Mate preference of female blue tits varies with experimental photoperiod.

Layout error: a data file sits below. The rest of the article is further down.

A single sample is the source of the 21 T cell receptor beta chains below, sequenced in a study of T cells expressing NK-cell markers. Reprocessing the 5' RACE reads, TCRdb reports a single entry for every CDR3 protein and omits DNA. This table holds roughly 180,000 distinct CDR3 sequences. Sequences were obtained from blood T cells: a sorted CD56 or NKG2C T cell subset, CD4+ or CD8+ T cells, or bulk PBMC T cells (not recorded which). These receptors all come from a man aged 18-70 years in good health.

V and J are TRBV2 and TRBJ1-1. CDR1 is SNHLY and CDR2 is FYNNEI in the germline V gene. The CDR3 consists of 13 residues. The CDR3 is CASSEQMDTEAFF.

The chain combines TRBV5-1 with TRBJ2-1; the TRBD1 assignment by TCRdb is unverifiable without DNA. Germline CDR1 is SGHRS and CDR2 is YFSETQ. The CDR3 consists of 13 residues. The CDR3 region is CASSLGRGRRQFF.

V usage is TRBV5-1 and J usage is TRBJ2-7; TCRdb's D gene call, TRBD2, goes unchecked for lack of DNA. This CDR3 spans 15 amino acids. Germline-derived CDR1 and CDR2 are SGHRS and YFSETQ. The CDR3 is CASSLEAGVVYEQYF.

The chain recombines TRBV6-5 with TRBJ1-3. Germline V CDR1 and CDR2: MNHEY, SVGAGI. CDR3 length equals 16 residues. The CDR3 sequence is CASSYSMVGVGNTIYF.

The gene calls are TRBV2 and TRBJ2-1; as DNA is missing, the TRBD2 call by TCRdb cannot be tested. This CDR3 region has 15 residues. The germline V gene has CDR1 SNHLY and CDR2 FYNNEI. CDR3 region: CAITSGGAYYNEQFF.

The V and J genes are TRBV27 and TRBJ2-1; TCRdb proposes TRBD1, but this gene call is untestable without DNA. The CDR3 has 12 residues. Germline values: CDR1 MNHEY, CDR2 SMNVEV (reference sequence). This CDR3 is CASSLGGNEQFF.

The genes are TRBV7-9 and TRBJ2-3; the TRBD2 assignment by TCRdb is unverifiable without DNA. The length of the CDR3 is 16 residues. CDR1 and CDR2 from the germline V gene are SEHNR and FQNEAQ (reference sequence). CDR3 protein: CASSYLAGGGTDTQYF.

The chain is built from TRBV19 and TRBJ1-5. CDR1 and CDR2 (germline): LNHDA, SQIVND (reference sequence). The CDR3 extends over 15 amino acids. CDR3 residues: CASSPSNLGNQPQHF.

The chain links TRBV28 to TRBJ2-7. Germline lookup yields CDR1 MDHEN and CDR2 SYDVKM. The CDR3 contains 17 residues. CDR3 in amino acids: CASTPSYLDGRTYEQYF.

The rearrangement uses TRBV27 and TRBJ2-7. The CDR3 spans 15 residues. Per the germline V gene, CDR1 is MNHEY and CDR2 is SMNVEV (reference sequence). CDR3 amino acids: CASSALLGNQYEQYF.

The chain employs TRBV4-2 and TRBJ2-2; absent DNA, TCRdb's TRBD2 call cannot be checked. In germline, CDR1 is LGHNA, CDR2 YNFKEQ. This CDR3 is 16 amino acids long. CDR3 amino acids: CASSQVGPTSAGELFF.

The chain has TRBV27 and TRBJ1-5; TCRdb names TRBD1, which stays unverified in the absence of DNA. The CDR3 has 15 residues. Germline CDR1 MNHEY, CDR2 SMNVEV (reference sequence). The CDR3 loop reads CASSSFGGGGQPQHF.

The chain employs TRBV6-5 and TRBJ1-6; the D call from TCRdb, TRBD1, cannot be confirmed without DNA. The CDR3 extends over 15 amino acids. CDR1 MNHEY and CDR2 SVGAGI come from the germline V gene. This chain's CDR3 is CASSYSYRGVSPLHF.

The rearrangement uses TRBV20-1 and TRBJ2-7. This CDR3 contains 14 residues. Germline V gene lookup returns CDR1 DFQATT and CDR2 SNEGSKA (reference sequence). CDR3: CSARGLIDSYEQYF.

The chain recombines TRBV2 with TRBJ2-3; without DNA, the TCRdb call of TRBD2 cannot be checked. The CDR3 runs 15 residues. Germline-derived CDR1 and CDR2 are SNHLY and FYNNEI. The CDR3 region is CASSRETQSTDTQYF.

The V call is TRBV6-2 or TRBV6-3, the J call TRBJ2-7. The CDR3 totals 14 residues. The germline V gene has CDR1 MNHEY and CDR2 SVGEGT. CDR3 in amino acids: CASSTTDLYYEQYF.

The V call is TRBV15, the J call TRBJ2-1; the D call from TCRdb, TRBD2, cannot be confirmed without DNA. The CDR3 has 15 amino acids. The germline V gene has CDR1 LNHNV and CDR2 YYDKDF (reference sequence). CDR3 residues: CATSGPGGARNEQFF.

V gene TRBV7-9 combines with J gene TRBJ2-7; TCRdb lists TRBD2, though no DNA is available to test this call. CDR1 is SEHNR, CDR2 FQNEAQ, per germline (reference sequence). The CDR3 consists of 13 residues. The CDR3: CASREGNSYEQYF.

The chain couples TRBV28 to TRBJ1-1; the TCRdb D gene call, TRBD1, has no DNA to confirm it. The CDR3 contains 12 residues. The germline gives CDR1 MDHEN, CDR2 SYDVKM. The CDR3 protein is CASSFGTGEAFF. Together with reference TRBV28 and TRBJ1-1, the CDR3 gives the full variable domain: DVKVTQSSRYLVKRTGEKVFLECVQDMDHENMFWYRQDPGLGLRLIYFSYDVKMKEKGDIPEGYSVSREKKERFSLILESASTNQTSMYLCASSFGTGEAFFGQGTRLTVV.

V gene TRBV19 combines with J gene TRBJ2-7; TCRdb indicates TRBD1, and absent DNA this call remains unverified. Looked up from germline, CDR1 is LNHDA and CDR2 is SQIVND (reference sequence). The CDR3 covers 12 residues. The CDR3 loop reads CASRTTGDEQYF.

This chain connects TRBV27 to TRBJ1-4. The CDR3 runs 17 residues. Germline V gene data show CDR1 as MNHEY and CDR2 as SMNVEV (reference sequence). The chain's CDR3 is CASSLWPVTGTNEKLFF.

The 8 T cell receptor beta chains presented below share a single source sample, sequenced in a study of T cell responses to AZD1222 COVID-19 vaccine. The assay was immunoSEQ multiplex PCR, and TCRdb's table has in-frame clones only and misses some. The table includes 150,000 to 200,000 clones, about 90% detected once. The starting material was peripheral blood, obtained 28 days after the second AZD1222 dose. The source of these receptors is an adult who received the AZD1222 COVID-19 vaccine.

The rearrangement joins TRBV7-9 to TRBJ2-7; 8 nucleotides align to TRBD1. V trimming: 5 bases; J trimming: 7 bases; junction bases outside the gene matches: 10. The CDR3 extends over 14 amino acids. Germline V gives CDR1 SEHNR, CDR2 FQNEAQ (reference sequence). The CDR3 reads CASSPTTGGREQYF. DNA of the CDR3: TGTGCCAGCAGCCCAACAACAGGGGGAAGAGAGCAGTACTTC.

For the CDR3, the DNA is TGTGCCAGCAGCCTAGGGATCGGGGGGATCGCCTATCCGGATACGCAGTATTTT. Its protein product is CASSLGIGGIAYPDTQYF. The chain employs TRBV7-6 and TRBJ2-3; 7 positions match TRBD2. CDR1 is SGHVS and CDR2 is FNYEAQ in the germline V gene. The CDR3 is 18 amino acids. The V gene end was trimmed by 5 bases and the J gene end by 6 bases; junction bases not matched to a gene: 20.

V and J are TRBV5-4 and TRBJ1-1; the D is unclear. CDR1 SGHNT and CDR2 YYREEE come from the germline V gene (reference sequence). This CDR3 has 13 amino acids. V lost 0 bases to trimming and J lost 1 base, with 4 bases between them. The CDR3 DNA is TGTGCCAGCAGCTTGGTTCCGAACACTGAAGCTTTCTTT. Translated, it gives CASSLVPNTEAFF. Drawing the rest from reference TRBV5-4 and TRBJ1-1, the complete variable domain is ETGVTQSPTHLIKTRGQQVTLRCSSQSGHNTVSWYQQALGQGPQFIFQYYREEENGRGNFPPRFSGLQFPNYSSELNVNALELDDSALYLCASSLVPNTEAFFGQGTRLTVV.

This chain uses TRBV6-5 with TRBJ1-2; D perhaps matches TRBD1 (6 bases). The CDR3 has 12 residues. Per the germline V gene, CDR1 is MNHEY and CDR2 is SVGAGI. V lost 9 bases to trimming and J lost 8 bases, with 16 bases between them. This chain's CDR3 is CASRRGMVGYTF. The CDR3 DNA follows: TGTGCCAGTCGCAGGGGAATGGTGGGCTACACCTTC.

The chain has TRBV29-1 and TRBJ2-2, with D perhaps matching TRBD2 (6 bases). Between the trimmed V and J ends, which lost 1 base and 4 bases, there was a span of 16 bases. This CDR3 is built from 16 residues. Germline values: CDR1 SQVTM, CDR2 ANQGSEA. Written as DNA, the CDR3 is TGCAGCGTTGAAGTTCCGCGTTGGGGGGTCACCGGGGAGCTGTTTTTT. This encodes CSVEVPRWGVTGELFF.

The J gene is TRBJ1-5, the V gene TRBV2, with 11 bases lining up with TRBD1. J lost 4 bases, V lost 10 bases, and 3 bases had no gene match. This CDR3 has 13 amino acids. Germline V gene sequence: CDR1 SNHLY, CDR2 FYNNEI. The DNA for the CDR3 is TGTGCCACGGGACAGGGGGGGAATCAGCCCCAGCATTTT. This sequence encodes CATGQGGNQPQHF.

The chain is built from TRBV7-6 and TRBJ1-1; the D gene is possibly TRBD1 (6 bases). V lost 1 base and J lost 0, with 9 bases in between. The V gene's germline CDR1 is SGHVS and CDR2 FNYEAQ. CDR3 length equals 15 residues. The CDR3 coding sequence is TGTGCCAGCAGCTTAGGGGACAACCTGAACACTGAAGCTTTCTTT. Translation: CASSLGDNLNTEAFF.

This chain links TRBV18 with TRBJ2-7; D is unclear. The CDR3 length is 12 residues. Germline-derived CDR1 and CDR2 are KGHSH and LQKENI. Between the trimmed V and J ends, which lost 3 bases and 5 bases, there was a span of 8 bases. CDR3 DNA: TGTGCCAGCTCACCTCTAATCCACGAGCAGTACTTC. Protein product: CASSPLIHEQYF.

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Mate Preference of Female Blue Tits Varies with Experimental Photoperiod Laura B. Reparaz1,2, Kees van Oers1, Marc Naguib2, Claire Doutrelant3, Marcel E. Visser1, Samuel P. Caro1,3* 1 Department of Animal Ecology, Netherlands Institute of Ecology (NIOO-KNAW), Wageningen, The Netherlands, 2 Behavioural Ecology Group, Department of Animal Sciences, Wageningen University (WUR), The Netherlands, 3 Department of Evolutionary Ecology, CEFE-CNRS, Montpellier, France Abstract Organisms use environmental cues to time their life-cycles and among these cues, photoperiod is the main trigger of reproductive behaviours such as territory defence or song activity. Whether photoperiod is also important for another behaviour closely associated with reproduction, mate choice, is unknown. In many bird species, mate choice occurs at two different times during the annual cycle that strongly differ in daylength: in late winter when photoperiod is short and social mates are chosen, and again around egg-laying when photoperiod is longer and extra-pair mates are chosen. This duality makes the role that photoperiod plays on mate choice behaviours intriguing. We investigated the effect of photoperiod on mate choice using three experimental photoperiodic treatments (9 L:15 D, 14 L:10 D, 18 L:6 D), using blue tits (Cyanistes caeruleus) as a biological model. We show that female choice was stronger under long photoperiods. In addition, female blue tits spent significantly more time near males with long tarsi and long wings. This latter preference was only expressed under long photoperiods, suggesting that some indices of male quality only become significant to females when they are strongly photostimulated, and therefore that females could select their social and extra-pair mates based on different phenotypic traits. These results shed light on the roles that photoperiod may play in stimulating pair-bonding and in refining female selectivity for male traits. Citation: Reparaz LB, van Oers K, Naguib M, Doutrelant C, Visser ME, et al. (2014) Mate Preference of Female Blue Tits Varies with Experimental Photoperiod. PLoS ONE 9(3): e92527. doi:10.1371/journal.pone.0092527 Editor: Paul A. Bartell, Pennsylvania State University, United States of America Received October 10, 2013; Accepted February 24, 2014; Published March 26, 2014 Copyright: ß 2014 Reparaz et al. This is an open-access article distributed under the terms of the Creative Commons Attribution License, which permits unrestricted use, distribution, and reproduction in any medium, provided the original author and source are credited. Funding: This work was supported by the Netherlands Organisation for Scientific Research (NWO) [VICI-grant to M.E.V., VENI-grant to S.P.C.], and by WallonieBruxelles International (WBI) [World-grant to S.P.C.]. The funders had no role in study design, data collection and analysis, decision to publish, or preparation of the manuscript. Competing Interests: The authors have declared that no competing interests exist. * E-mail: samuel.caro@cefe.cnrs.fr direct and indirect benefits, such as parental care, genetic quality for the offspring or access to a high quality territory, can be derived from selecting an appropriate partner [8]. As mate choice is a crucial prerequisite for breeding, one might predict that it is influenced by environmental factors and mechanisms similar to those that determine reproduction, including photoperiod [9]. Long photoperiods could enhance an animal’s selectivity for particular traits that are only relevant in a sexual context, and not outside the breeding cycle [10,11]. In meadow voles (Microtus pennsylvanicus) for instance, exposing females to long days is sufficient to reverse their winter-typical preference for female odours to a summer-typical preference for male odours [12]. In birds, female canaries (Serinus canaria) are responsive to male song only after being exposed to long photoperiods, an effect that intesifies when they reach fertility [13]. In many bird species, including those considered monogamous, individuals mate with more than one partner within a single breeding season. In the blue tit (Cyanistes caeruleus), the subject of the current study, up to 68% of females engage in copulations with males that are different from their social partner [14,15]. The choice to engage in extra-pair copulations is made around egglaying [16–19], while the social mate is typically chosen much earlier, in late winter [20,21]. This illustrates that mate choosing behaviours are not only important before reproduction starts, but Introduction In temperate zones, most animal species start breeding remarkably regularly each year. The short time-window dedicated to reproduction generally occurs in spring, when temperatures are mild and large amounts of nutrient- and protein-rich food necessary for raising offspring become available. To time and organize the complex temporal pattern of reproductive behaviours, animals use environmental cues that predict, well in advance, the onset of suitable conditions for breeding [1,2]. Among these cues, the most reliable predictive signal is the annual change in photoperiod: every year, favourable spring conditions for breeding coincide with a progressive increase in day length. Exposure to increasingly longer photoperiods triggers a cascade of neuroendocrine reactions that prepare animals for breeding: e.g., genes are activated in the brain, reproductive hormones increase in concentration in the blood, and gonads mature and start producing gametes [3–6]. These physiological changes in turn stimulate the expression of a complex and well-organized suite of reproductive behaviours such as territory defence, courting, nest preparation and communication displays, like songs in songbirds [1]. Another behaviour that is closely associated with reproduction is mate choice. Mate choice is a key life-history decision that impacts an individual’s current reproductive success and fitness [7]. Both PLOS ONE | www.plosone.org 1 March 2014 | Volume 9 | Issue 3 | e92527 Photoperiod Influences Mate Choice photoperiods. Whole broods of chicks (N = 7 broods at Muro, 10 broods at Pirio) were collected from their nests when they were 10day-olds, and were transferred to the laboratory for standardized hand rearing [33,34]. Briefly, birds were transported to the Netherlands Institute of Ecology (NIOO-KNAW) by car in natural nests in three wooden boxes (30614 cm and 10 cm high divided into three compartments, each containing one nest). These three boxes were placed into a larger wooden box that helped maintain temperature and humidity at optimal levels for chicks of this age (around 25uC and 50% humidity). If necessary, electric warming pads (ThermoLux, Murrhardt, Germany) were placed under the large box to provide extra heating. During the travel, and later on at the institute, chicks were fed every half-hour, for 14 hours per day (7:00 am–9:00 pm), with a diet consisting of a mixture of curd cheese, ground beef heart, baby cereal, multivitamin solution and calcium carbonate, supplemented with wax moth larvae and bee larvae, until independence. After reaching independence (about 35 days after hatching), the birds were transferred to an individual home cage of 0.960.4 m60.5 m high with solid bottom, top, side and rear walls, a wire-mesh front and three perches. As part of a previous experiment, half of the birds had been gradually experiencing a lengthening photoperiod (14 L:10 D), by increments of 38 minutes per week, while the other half of the birds had been moved directly to a constant long photoperiod (14 L:10 D). At the beginning of the present experiment, therefore, birds were photostimulated with a 14 L:10 D light schedule. These pre-treatments did not impact any of the response variables measured in the present experiment (all P-values .0.05), and will not be further considered. For the present experiment, all birds were housed individually in cages (identical to those described above) in single-sex rooms. Temperature in the rooms was kept between 15 and 17uC. Birds had visual and auditory contact with each other. Diet consisted of a mixture of egg, cow heart, dry bird food, vitamins, and minerals, supplemented with dry food containing insects, peanuts, and vitamins. Birds also had access to mealworms, grit, and sunflower seeds. Food and water were provided ad libitum. At the end of the experiment, birds that were not used for other research purposes were released into their population of origin in Corsica. This reintroduction took place in mid-March 2012, a time when temperatures are mild in Corsica and food is abundant. During transportation, adult birds were housed in wooden boxes (100630 cm615 cm high, divided into 6 compartments, one bird per compartment) where they received their normal diet (see above). also during the breeding season, for selecting individuals with whom to potentially engage in extra-pair copulations. Given that these two time periods strongly differ in their day length, the role that photoperiod plays on mate choice behaviours in these species is intriguing. The potential photoperiodic modulation of female selectivity for male traits could lead to differences in the criteria used by females for choosing social mates in late winter, and extrapair mates during longer days in the breeding season. In great tits (Parus major), for instance, females select extra-pair mates during the breeding season based on personality traits [22], while there is no clear evidence that they do so for their social mates that are chosen under a shorter photoperiod [23,24]. Here, we examine the relationship between photoperiod and mate choice behaviours in captive blue tits. The birds we study originate from the long-term Corsican study sites of Muro and Pirio, which strongly differ in their habitat characteristics and selection pressures [25]. Birds from these two sites fundamentally vary in a number of characteristics, including laying dates that occur one month apart [26–28]. Experiments in captivity have suggested that these population differences in reproductive traits resulted from a different response to photoperiod [29,30]: early breeding birds from Muro have a lower response threshold to photoperiod (i.e., respond to shorter photoperiods) than latebreeding birds from Pirio. By specifically investigating the effect of photoperiod on mate choice between Muro and Pirio birds, population-specific patterns can be identified that shed light on photoperiodic effects on mate choice in general. In particular, if Muro birds have a lower response threshold to photoperiod, we expect mate choice-related behaviours to be enhanced by comparatively shorter photoperiods in Muro birds than in Pirio birds. The primary aim of this study therefore is to identify the impact of photoperiod and origin population on the general interest of females in males and on their strength of preference for a particular male. Because females attend to various male traits, and because a female’s choice could be influenced by her own traits [31], we quantified female mate choice in relation to both male and female biometric traits (tarsus and wing lengths) that reflect their intrinsic qualities [16]. Moreover, we explore how personality [22,32] influences both male attractiveness and female decision rules, and whether these are dependent on the photoperiod to which birds are exposed. If birds choose different kinds of mates (social vs. extra-pair) based on different indices of quality, we predict that some of these morphological and behavioural traits will only affect mate choice behaviours under some photoperiods and not others. Novel Environment Test Methods Directly before the start of the experiment, birds were tested using the novel environment test modified from Verbeek et al. [35], an established operational measure of avian personality. All individuals were tested individually in a room (4.062.462.5 m) with five artificial wooden ‘trees’. Test-subjects were housed adjacent to the test room, in cages equipped with sliding doors leading to the test room. Test-subjects were placed in the cages 30–120 minutes before testing. The test-subject was introduced into the room without being handled, by darkening the subject’s cage with a draped towel, and opening the sliding door that connected the cage to the test room. After the sliding door was opened, the observer turned on the light in the test room. Once the test-subject entered the room, its movements were observed for two minutes, after which the trial ended, and the subject was returned to its home cage. The total number of movements between the five trees was counted, as well as hops up, down, and along branches of each tree, and based on these measures, birds Ethics Statement The experiments run in this study were approved by the Animal Experimentation Committee of the Royal Dutch Academy of Sciences (DEC-KNAW; permit number CTE.09–04 and NIOO11.09). The work performed in the field was approved by the prefectural office of Corsica and the Regional Direction of Environment (DIREN) committee (permit numbers 2009–0379 and 3467). Subjects We used sixty-seven second calendar year (hatched in 2010) captive Corsican blue tits (34 females, 33 males) for the experiment, all originating from Muro or Pirio populations in Corsica. These populations are located at similar latitudes, and therefore experience similar absolute, and annual variation in, PLOS ONE | www.plosone.org 2 March 2014 | Volume 9 | Issue 3 | e92527 Photoperiod Influences Mate Choice sexes are always simultaneously exposed to identical photoperiods. Testing female choice for males that are in a completely different physiological state than that of the female would thus have been highly artificial. We quantified male activity and behaviours while in the presence of a female to assess the effect of photoperiod on male behaviours. No effects were found (see table S2), and therefore the effect of photoperiod on female behaviours is not driven through its effect on male behaviours. While each female was only tested once, due to a limited number of available males, each male pair was used in two to four mate choice trials. The different photoperiods followed each other during the course of the experiment. This means that the effect of daylength was confounded with the effect of date. Females’ choice might therefore have been affected by this date effect, especially if it was their endogenous clock, rather than photoperiod, that was triggering the observed behavioural changes. Note however, that the photoperiods experienced by the birds mimicked the natural order of photoperiodic changes for a bird in spring (i.e., long - very long - short photoperiod). Thus, like in the real world, the birds were exposed to different daylengths at different times of the year, and therefore any influence of the endogenous clock that would occur here, would also occur in the wild. In addition, we tested a different group of females in each of the photoperiodic treatments (i.e., individual females were tested only once), meaning that there is no order effect due to females tested multiple times in the same succession of treatments. Finally, birds remained at least two weeks under each photoperiod before behavioural testing occurred, which is sufficient to ellicit robust and relatively stable changes in physiological states, with a minimal impact of past photoperiods (see above). were given an exploratory score on a continuous scale with higher scores indicating faster exploration, and lower scores indicating slower exploration. Exploration scores of birds in our experiment varied from 10 (very slow) to 92 (very fast). Photoperiodic treatments and pairing Blue tits from both Muro and Pirio were exposed to three different photoperiodic treatments (9, 14, and 18 hours of light per day - 9 L:15 D, 14 L:10 D, and 18 L:6 D). These photoperiods respectively correspond to the minimum photoperiod encountered in winter in Corsica, the photoperiod at which Corsican blue tits breed, and an artificially long photoperiod often used in captive experiments investigating the effect of day length on birds’ behaviour and physiology [36,37,38]. Photoperiodic treatments were applied sequentially to all birds, as space limitations prevented a set-up in which the three different treatments were run simultaneously to different groups of birds housed in different rooms. As a consequence, the effect of photoperiod was confounded with date (but see below). At the start of the experiment, birds were exposed to a 14 L:10 D schedule, for two weeks (see above). During the last two days of the 14 L:10 D schedule, a group of 11 females (consisting of both Muro and Pirio birds) was mate choice tested. After this first group of females had been tested, the photoperiod of the single-sex rooms was switched to 18 L:6 D, and at the end of two weeks, another group of 11 (previously-untested) females was tested over two days. The photoperiod of the single-sex rooms was then switched to the final treatment, 9 L:15 D. At the end of two weeks at 9 L:15 D, a final group of 12 (previously-untested) females was mate choice tested. Thus, a total of 34 females were mate choice tested in this experiment, meaning that the females that were tested under one given treatment were never re-used later. See table S1 for a summary of female mate choice testing by origin population and photoperiodic treatment. Two weeks of treatment is sufficient to elicit stable and robust neuroendocrine responses and their associated behaviours in birds. In Japanese quails (Coturnix coturnix japonica), for example, brain activity and circulating luteinizing hormone (LH) concentrations start increasing within hours after the transfer to long photoperiods and reach their maximum within a few days [39]. In starlings (Sturnus vulgaris), maximal enfocar la importancia de la producción mediática de los niños en su descubrimiento del mundo, sobre todo utilizando el periódico escolar y la imprenta. Asimismo las asociaciones de profesores trabajaron en esta línea e incluso la enseñanza católica se comprometió desde los años sesenta realizando trabajos originales en el marco de la corriente del Lenguaje Total. Páginas 43-48 45 Comunicar, 28, 2007 En el ámbito de los medios, también desde el principio del siglo XX hay ciertas corrientes de conexión. Pero es a lo largo de los años sesenta cuando se constituyeron asociaciones de periodistas apasionados por sus funciones de mediadores, que fomentaron la importancia ciudadana de los medios como algo cercano a los jóvenes, a los profesores y a las familias. Así se crearon la APIJ (Asociación de Prensa Información para la Juventud), la ARPEJ (Asociación Regional de Prensa y Enseñanza para la Juventud), el CIPE (Comité Interprofesional para la Prensa en la Escuela) o la APE (Asociación de Prensa y Enseñanza), todas ellas para la prensa escrita Estas asociaciones fueron precedidas por movimientos surgidos en mayo de 1968, como el CREPAC que, utilizando películas realizadas por periodistas conocidos, aclaraba temas que habían sido manipulados por una televisión demasiado próxima al poder político y realizaba encuentros con grupos de telespectadores. cipio del siglo XX, y nos han legado textos fundadores muy preciados, importantes trabajos de campo y muchos logros educativos y pedagógicos. La educación en medios ha tenido carácter de oficialidad de múltiples maneras, aunque nunca como una enseñanza global. Así la campaña «Operación Joven Telespectador Activo» (JTA), lanzada al final de los años setenta y financiada de manera interministerial para hacer reflexionar sobre las prácticas televisuales de los jóvenes, la creación del CLEMI (Centro de Educación y Medios de Comunicación) en el seno del Ministerio de Educación Nacional en 1983, la creación de la optativa «Cine-audiovisual» en los bachilleratos de humanidades de los institutos en 1984 (primer bachillerato en 1989) y múltiples referencias a la educación de la imagen, de la prensa, de Internet. La forma más visible y rápida de evaluar el lugar de la educación en medios es valorar el lugar que se le ha reservado en los libros de texto del sistema educa- 2. Construir la educación en los medios sin nombrarla El lugar que ocupa la edu- La denominación «educación en medios», que debería cación en los medios es muy ambiguo, aunque las cosas están cambiando recientemente. entenderse como un concepto integrador que reagrupase todos los medios presentes y futuros, es a menudo percibida En principio, en Francia, co- por los «tradicionalistas de la cultura» como una tendencia mo en muchos otros países, la educación en los medios no es hacia la masificación y la pérdida de la calidad. una disciplina escolar a tiempo completo, sino que se ha ido conformado progresivamente a través de experiencias y reflexiones teóricas que han tivo en Francia. Una inmersión sistemática nos permi- permitido implantar interesantes actividades de carác- te constatar que los textos oficiales acogen numerosos ter puntual. Se ha ganado poco a poco el reconoci- ejemplos, citas, sin delimitarla con precisión. miento de la institución educativa y la comunidad es- colar. Podemos decir que ha conquistado un «lugar», 3. ¿Por qué la escuela ha necesitado casi un siglo en el ámbito de la enseñanza transversal entre las dis- para oficilializar lo que cotidianamente se hacía en ciplinas existentes. ella? Sin embargo, la escuela no está sola en esta aspi- Primero, porque las prácticas de educación en me- ración, porque el trabajo en medios es valorado igual- dios han existido antes de ser nombradas así. Recor- mente por el Ministerio de Cultura (campañas de foto- demos que no fue hasta 1973 cuando aparece este grafía, la llamada «Operación Escuelas», presencia de término y que su definición se debe a los expertos del colegios e institutos en el cine ), así como el Minis- Consejo Internacional del Cine y de la Televisión, que terio de la Juventud y Deportes que ha emprendido en el seno de la UNESCO, definen de esta forma: numerosas iniciativas. «Por educación en medios conviene entender el estu- Así, esta presencia de la educación en los medios dio, la enseñanza, el aprendizaje de los medios moder- no ha sido oficial. ¡La educación de los medios no apa- nos de comunicación y de expresión que forman parte rece oficialmente como tal en los textos de la escuela de un dominio específico y autónomo de conocimien- francesa hasta 2006! tos en la teoría y la práctica pedagógicas, a diferencia Este hecho no nos puede dejar de sorprender ya de su utilización como auxiliar para la enseñanza y el que las experiencias se han multiplicado desde el prin- aprendizaje en otros dominios de conocimientos tales Páginas 43-48 46 Comunicar, 28, 2007 como los de matemáticas, ciencias y geografía». A pe- mente en todas las asignaturas. Incluso los nuevos cu- sar de que esta definición ha servido para otorgarle un rrículos de materias científicas en 2006 para los alum- reconocimiento real, los debates sobre lo que abarca y nos de 11 a 18 años hacen referencia a la necesidad no, no están totalmente extinguidos. de trabajar sobre la información científica y técnica y En segundo lugar, porque si bien a la escuela fran- el uso de las imágenes que nacen de ella. cesa le gusta la innovación, después duda mucho en Desde junio de 2006, aparece oficialmente el tér- reflejar y sancionar estas prácticas innovadoras en sus mino «educación en medios» al publicar el Ministerio textos oficiales. Nos encontramos con una tradición de Educación los nuevos contenidos mínimos y las sólidamente fundada sobre una transmisión de conoci- competencias que deben adquirir los jóvenes al salir mientos muy estructurados, organizados en disciplinas del sistema educativo. escolares que se dedican la mayor parte a transmitir Este documento pretende averiguar cuáles son los conocimientos teóricos. La pedagogía es a menudo se- conocimientos y las competencias indispensables que cundaria, aunque los profesores disfrutan de una ver- deben dominar para terminar con éxito su escolaridad, dadera libertad pedagógica en sus clases. El trabajo seguir su formación y construir su futuro personal y crítico sobre los medios que estaba aún en elaboración profesional. Siete competencias diferentes han sido te- necesitaba este empuje para hacerse oficial. nidas en cuenta y en cada una de ellas, el trabajo con Aunque el trabajo de educación en los medios no los medios es reconocido frecuentemente. Para citar esté reconocido como disciplina, no está ausente de un ejemplo, la competencia sobre el dominio de la len- gua francesa definen las capa- cidades para expresarse oral- La metodología elaborada en el marco de la educación en mente que pueden adquirirse con la utilización de la radio e, medios parece incluso permitir la inclinación de la sociedad incluso, se propone fomentar de la información hacia una sociedad del conocimiento, como defiende la UNESCO. En Francia, se necesitaría unir el interés por la lectura a través de la lectura de la prensa. La educación en los medios las fuerzas dispersas en función de los soportes mediáticos y orientarse más hacia la educación en medios que al dominio adquiere pleno derecho y entidad en la sección sexta titulada «competencias sociales y cívi- técnico de los aparatos. cas» que indica que «los alum- nos deberán ser capaces de juz- gar y tendrán espíritu crítico, lo que supone ser educados en los las programaciones oficiales, ya que, a lo largo de un medios y tener conciencia de su lugar y de su influencia estudio de los textos, los documentalistas del CLEMI en la sociedad». han podido señalar más de una centena de referencias a la educación de los medios en el seno de disciplinas 4. Un entorno positivo como el francés, la historia, la geografía, las lenguas, Si nos atenemos a las cifras, el panorama de la las artes plásticas : trabajos sobre las portadas de educación en medios es muy positivo. Una gran ope- prensa, reflexiones sobre temas mediáticos, análisis de ración de visibilidad como la «Semana de la prensa y publicidad, análisis de imágenes desde todos los ángu- de los medios en la escuela», coordinada por el CLE- los, reflexión sobre las noticias en los países europeos, MI, confirma año tras año, después de 17 convocato- información y opinión rias, el atractivo que ejerce sobre los profesores y los Esta presencia se constata desde la escuela mater- alumnos. Concebida como una gran operación de nal (2 a 6 años) donde, por ejemplo, se le pregunta a complementariedad source of circulating FGF-21. The lack of association between circulating and muscle-expressed FGF-21 also suggests that muscle FGF-21 primarily works in a local manner regulating glucose metabolism in the muscle and/or signals to the adipose tissue in close contact to the muscle. Our study has some limitations. The number of subjects is small and some correlations could have been significant with greater statistical power. Another aspect is that protein levels of FGF-21 were not determined in the muscles extracts, consequently we cannot be sure the increase in FGF-21 mRNA is followed by increased protein expression. In conclusion, we show that FGF-21 mRNA is increased in skeletal muscle in HIV patients and that FGF-21 mRNA in muscle correlates to whole-body (primarily reflecting muscle) insulin resistance. These findings add to the evidence that FGF-21 is a myokine and that muscle FGF-21 might primarily work in an autocrine manner. Acknowledgments We thank the subjects for their participation in this study. Ruth Rousing, Hanne Willumsen, Carsten Nielsen and Flemming Jessen are thanked for excellent technical help. The Danish HIV-Cohort is thanked for providing us HIV-related data. 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(2010) Serum FGF21 levels are elevated in association with lipodystrophy, insulin resistance and biomarkers of liver injury in HIV-1-infected patients. AIDS 24: 2629–2637. PLOS ONE | www.plosone.org 7 March 2013 | Volume 8 | Issue 3 | e55632